FlexGrid has always supported hierarchical data in various forms, like master/detail, data grouping, tree-style grouping, and row details. It has always been simple to group data into rows and manipulate those groups. However, until now, there wasn't an easy way to group data into columns. We received numerous requests for this feature and we created samples to show how to do it, but it required a fair amount of code.

The latest release of FlexGrid adds support for column groups that are super easy to use.

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For example, imagine you have some data where each item contains a hierarchical list of assets:

let data = [  
{  
    name: 'Constant Growth', currency: 'USD',  
    perf: { ytd: .0523, m1: 0.0142, m6: 0.0443, m12: 0.0743 },  
    alloc: { stock: 0.17, bond: 0.32, cash: 0.36, other: 0.15, amount: 23432 }  
}, {  
    name: 'Optimus Prime',  
    currency: 'EUR',  
    perf: { ytd: .0343, m1: 0.043, m6: 0.0244, m12: 0.0543 },  
    alloc: { stock: 0.61, bond: 0.8, cash: 0.9, other: 0.22, amount: 43223 }  
}, {  
    name: 'Crypto Planet',  
    currency: 'BTC',  
    perf: { ytd: .0343, m1: 0.014, m6: 0.034, m12: 0.01243 },  
    alloc: { stock: 0.1, bond: 0, cash: 0, other: 0.9, amount: 2234 }  
}, { …  

You could bind this data to a FlexGrid without any problem.

For example:

let theGrid = new FlexGrid('#theGrid', {  
  autoGenerateColumns: false,  
  columns: [  
    { binding: 'name', header: 'Name', width: 150 },  
    { binding: 'currency', header: 'Curr', width: 80, align: 'center' },  
    { binding: 'perf.ytd', header: 'Perf/YTD', format: 'p2', width: 100 },  
    { binding: 'perf.m1', header: 'Perf/1M', format: 'p2', width: 80 },  
    { binding: 'perf.m6', header: 'Perf/6M', format: 'p2', width: 80 },  
    { binding: 'perf.m12', header: 'Perf/12M', format: 'p2', width: 80 },  
    { binding: 'alloc.stock', header: 'Stocks', format: 'p0', width: 80 },  
    { binding: 'alloc.bond', header: 'Bonds', format: 'p0', width: 80 },  
    { binding: 'alloc.cash', header: 'Cash', format: 'p0', width: 80 },  
    { binding: 'alloc.other', header: 'Other', format: 'p0', width: 80 },  
    { binding: 'alloc.amount', header: 'Amount', format: 'c0', width: 100 }  
  ],  
  itemsSource: getFundData()  
});  

And you would get a perfectly fine result:

 Column Groups in FlexGrid

But with the latest version of the FlexGrid, you can get a much better result by setting the columnGroups property to a hierarchical version of the column data:

llet theGrid = new FlexGrid('#theGrid', {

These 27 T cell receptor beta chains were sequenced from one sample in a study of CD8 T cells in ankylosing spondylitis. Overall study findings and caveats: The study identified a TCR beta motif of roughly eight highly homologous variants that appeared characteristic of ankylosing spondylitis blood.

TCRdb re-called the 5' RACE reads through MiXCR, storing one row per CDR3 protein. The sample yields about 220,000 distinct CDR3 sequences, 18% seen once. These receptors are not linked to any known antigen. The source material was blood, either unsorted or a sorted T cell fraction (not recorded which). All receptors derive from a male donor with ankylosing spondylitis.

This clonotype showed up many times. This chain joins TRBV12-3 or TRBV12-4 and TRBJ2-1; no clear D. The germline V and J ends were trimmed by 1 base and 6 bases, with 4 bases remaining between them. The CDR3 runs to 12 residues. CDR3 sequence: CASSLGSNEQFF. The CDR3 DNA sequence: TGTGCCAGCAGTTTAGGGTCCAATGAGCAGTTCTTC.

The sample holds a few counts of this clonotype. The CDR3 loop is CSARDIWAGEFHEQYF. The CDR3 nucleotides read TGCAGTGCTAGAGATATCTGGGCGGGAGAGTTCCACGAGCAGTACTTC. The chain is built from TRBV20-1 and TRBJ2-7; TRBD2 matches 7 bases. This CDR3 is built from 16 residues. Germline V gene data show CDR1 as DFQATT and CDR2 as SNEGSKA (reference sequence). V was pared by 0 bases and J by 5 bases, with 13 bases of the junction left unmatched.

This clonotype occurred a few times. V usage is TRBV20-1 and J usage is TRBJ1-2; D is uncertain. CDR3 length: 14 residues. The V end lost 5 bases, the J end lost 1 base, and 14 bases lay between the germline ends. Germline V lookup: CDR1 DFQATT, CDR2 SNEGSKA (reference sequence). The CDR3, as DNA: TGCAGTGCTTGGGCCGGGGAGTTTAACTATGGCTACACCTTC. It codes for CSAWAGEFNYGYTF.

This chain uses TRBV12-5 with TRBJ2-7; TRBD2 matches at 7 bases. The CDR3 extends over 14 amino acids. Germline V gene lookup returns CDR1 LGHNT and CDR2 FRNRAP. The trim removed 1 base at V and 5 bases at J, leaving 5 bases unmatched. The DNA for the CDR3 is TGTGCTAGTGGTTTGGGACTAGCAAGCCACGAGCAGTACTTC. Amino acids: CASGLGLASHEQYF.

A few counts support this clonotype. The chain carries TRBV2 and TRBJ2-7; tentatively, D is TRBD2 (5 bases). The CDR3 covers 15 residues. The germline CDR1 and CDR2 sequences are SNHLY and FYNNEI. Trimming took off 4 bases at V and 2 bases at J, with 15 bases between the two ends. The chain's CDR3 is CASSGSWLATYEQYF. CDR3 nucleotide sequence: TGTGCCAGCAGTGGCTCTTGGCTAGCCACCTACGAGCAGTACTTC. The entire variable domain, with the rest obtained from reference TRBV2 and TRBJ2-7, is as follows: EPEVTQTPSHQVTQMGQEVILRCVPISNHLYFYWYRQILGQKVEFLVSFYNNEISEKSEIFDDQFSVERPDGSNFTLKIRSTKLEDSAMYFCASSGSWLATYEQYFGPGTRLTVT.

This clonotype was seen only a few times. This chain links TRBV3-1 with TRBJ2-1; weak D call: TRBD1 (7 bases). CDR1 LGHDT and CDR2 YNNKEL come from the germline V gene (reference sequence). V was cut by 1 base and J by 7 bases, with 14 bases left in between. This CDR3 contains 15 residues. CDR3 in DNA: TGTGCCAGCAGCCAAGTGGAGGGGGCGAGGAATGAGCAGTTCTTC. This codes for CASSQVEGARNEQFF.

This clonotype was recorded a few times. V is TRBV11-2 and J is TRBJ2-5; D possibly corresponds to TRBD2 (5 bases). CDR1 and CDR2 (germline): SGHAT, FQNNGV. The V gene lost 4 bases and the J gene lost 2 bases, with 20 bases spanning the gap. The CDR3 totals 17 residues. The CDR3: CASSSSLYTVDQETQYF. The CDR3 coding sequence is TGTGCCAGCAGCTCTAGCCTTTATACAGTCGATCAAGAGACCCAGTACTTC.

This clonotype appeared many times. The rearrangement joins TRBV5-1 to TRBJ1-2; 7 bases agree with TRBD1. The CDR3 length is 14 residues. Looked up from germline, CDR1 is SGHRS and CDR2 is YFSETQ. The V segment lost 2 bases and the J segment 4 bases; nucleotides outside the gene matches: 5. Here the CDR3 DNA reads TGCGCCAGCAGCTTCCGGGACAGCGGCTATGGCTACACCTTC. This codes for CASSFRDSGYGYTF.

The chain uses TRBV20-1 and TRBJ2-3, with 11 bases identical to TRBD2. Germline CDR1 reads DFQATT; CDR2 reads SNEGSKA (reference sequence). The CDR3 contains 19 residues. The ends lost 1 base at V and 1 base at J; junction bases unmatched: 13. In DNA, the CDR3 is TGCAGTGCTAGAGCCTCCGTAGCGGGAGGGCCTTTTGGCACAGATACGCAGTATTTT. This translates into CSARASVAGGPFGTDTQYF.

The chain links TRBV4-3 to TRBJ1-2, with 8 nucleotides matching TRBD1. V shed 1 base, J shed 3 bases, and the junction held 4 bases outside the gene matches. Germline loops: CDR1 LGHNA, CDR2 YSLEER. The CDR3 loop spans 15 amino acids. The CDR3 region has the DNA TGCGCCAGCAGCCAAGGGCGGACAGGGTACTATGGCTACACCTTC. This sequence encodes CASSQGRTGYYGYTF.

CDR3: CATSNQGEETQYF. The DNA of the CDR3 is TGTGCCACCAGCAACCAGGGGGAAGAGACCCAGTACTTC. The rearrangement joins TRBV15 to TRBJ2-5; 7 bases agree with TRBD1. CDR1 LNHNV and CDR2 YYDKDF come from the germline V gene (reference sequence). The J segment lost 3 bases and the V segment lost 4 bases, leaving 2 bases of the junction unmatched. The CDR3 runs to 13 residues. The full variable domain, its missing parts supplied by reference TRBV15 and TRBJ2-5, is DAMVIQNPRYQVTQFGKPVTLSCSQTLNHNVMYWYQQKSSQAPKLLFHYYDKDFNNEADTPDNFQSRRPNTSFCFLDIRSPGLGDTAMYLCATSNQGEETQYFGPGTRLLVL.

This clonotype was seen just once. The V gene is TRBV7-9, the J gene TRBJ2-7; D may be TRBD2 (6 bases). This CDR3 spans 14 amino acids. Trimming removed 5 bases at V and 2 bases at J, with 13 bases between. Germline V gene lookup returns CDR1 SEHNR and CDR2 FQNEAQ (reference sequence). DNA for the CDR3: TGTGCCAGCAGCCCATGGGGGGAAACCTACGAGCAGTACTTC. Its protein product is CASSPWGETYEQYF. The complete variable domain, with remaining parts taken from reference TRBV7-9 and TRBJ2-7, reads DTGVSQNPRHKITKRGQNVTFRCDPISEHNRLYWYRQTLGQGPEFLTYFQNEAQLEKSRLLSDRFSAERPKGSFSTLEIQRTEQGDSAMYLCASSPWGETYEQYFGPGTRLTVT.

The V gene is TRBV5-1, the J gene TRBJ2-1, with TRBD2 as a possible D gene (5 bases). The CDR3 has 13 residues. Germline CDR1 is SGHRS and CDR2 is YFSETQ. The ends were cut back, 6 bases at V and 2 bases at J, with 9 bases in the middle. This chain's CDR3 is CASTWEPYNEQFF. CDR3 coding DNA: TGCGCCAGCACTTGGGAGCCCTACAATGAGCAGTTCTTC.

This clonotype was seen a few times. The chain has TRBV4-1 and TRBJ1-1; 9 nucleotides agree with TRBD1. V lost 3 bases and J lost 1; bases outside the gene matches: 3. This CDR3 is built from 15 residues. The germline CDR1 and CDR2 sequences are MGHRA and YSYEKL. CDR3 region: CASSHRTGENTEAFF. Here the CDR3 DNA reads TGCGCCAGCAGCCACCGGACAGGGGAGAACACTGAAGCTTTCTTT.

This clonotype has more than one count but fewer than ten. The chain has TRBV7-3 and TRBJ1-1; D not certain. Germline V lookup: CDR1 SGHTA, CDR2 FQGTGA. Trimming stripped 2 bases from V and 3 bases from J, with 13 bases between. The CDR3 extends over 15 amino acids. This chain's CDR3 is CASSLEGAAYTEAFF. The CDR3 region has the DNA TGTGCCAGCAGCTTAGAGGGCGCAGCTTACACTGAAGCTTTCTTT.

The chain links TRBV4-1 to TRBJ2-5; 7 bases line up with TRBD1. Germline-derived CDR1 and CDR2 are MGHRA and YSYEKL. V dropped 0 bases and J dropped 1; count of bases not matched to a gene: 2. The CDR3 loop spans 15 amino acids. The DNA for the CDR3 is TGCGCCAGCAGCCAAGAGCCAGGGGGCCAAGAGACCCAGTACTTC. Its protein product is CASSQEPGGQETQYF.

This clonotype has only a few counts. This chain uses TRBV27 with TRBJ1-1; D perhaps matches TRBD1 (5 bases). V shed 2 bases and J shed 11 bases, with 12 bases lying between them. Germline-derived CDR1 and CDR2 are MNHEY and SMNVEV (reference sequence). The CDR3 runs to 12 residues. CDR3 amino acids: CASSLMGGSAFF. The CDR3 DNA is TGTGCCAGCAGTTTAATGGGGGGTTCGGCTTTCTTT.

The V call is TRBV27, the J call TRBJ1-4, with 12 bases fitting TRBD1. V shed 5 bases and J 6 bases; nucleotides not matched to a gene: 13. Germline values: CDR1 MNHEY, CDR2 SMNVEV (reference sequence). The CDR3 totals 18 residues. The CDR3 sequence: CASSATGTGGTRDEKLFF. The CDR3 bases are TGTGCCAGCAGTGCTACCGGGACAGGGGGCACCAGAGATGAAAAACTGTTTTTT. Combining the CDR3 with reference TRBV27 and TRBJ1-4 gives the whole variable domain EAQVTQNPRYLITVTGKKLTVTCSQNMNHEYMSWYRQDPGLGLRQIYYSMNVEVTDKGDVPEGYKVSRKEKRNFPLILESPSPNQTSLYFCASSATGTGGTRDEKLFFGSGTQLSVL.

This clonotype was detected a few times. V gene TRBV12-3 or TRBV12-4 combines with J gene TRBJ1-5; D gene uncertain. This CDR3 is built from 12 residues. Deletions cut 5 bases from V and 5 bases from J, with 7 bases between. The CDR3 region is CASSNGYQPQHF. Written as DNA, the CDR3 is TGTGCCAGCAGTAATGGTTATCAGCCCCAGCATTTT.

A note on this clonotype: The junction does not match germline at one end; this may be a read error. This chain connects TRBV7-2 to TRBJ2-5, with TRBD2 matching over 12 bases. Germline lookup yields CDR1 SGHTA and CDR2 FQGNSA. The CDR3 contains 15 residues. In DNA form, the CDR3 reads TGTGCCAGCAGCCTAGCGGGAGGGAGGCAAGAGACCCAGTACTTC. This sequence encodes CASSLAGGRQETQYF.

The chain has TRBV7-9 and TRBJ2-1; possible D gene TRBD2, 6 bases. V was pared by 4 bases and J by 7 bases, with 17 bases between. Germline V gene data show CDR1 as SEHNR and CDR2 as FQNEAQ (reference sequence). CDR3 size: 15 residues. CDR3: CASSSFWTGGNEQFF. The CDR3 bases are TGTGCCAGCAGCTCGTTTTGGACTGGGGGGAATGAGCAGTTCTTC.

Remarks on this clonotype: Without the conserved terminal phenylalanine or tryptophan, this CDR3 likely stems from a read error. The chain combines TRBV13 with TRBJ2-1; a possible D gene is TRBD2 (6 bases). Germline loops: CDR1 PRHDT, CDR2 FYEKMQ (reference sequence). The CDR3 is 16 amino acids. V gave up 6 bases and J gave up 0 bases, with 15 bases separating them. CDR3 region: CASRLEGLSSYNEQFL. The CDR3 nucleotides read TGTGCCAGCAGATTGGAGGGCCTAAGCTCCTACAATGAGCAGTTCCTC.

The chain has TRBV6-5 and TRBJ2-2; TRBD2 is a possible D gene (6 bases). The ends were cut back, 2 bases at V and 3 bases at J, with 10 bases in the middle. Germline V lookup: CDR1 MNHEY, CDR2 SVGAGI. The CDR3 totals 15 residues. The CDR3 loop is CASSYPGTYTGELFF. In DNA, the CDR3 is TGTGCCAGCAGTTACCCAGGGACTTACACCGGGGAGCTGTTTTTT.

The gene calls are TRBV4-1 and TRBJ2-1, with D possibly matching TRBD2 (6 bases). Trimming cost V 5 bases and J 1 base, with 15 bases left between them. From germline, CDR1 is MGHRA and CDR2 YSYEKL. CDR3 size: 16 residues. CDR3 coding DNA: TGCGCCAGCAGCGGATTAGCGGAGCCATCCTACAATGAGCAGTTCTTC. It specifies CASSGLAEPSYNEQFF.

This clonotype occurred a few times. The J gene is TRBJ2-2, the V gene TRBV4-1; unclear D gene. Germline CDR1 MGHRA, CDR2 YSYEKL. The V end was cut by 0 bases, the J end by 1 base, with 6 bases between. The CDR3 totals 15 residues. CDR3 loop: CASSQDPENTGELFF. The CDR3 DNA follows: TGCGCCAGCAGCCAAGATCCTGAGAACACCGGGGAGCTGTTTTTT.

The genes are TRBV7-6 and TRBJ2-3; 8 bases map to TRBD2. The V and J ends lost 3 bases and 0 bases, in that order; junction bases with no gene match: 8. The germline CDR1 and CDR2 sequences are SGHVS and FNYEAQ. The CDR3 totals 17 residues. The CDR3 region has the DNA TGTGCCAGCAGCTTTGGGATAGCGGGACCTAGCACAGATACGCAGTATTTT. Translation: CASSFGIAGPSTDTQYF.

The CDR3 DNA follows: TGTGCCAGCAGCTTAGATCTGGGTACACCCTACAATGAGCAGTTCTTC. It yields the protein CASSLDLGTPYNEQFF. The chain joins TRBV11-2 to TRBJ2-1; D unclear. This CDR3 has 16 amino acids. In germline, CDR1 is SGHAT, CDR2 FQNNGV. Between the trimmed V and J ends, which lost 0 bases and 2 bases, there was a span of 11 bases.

autoGenerateColumns: false, 
  columnGroups: [
    { binding: 'name', header: 'Name', width: 150 },
    { binding: 'currency', header: 'Curr', width: 80, align: 'center' },
    { header: 'Perf', align: 'center', collapseTo: 'perf.ytd', columns: [
      { binding: 'perf.ytd', header: 'YTD', format: 'p2', width: 100 },
      { binding: 'perf.m1', header: '1 M', format: 'p2', width: 80 },
      { binding: 'perf.m6', header: '6 M', format: 'p2', width: 80 },
      { binding: 'perf.m12', header: '12 M', format: 'p2', width: 80 }
    ]},
    { header: 'Allocation', align: 'center', collapseTo: 'alloc.amt', columns: [
      { binding: 'alloc.stock', header: 'Stocks', format: 'p0', width: 80 },
      { binding: 'alloc.bond', header: 'Bonds', format: 'p0', width: 80 },
      { binding: 'alloc.cash', header: 'Cash', format: 'p0', width: 80 },
      { binding: 'alloc.other', header: 'Other', format: 'p0', width: 80 },
      { binding: 'alloc.amount', header: 'Amount', format: 'c0', width: 100 }
    ]}
  ],
  itemsSource: getFundData()
});

The column data is almost identical, except for the addition of two "parent" columns which contain others in their "columns" property.

This is the result:
 Column Groups in FlexGrid

Now the performance and allocation data are grouped under different headings, which makes the information a lot easier to understand.

And since the columns are already divided into groups, we allow you to specify a "collapseTo" column in each group. This makes the group collapsible and defines which column should remain visible when the group is collapsed.

For example, a user interested in analyzing performance may choose to collapse the allocation information to get this view:

 Column Groups in FlexGrid

You may group columns to any level:
 Column Groups in FlexGrid

The best part is you can do all this declaratively, without writing any code at all.

We hope you enjoy this new feature!

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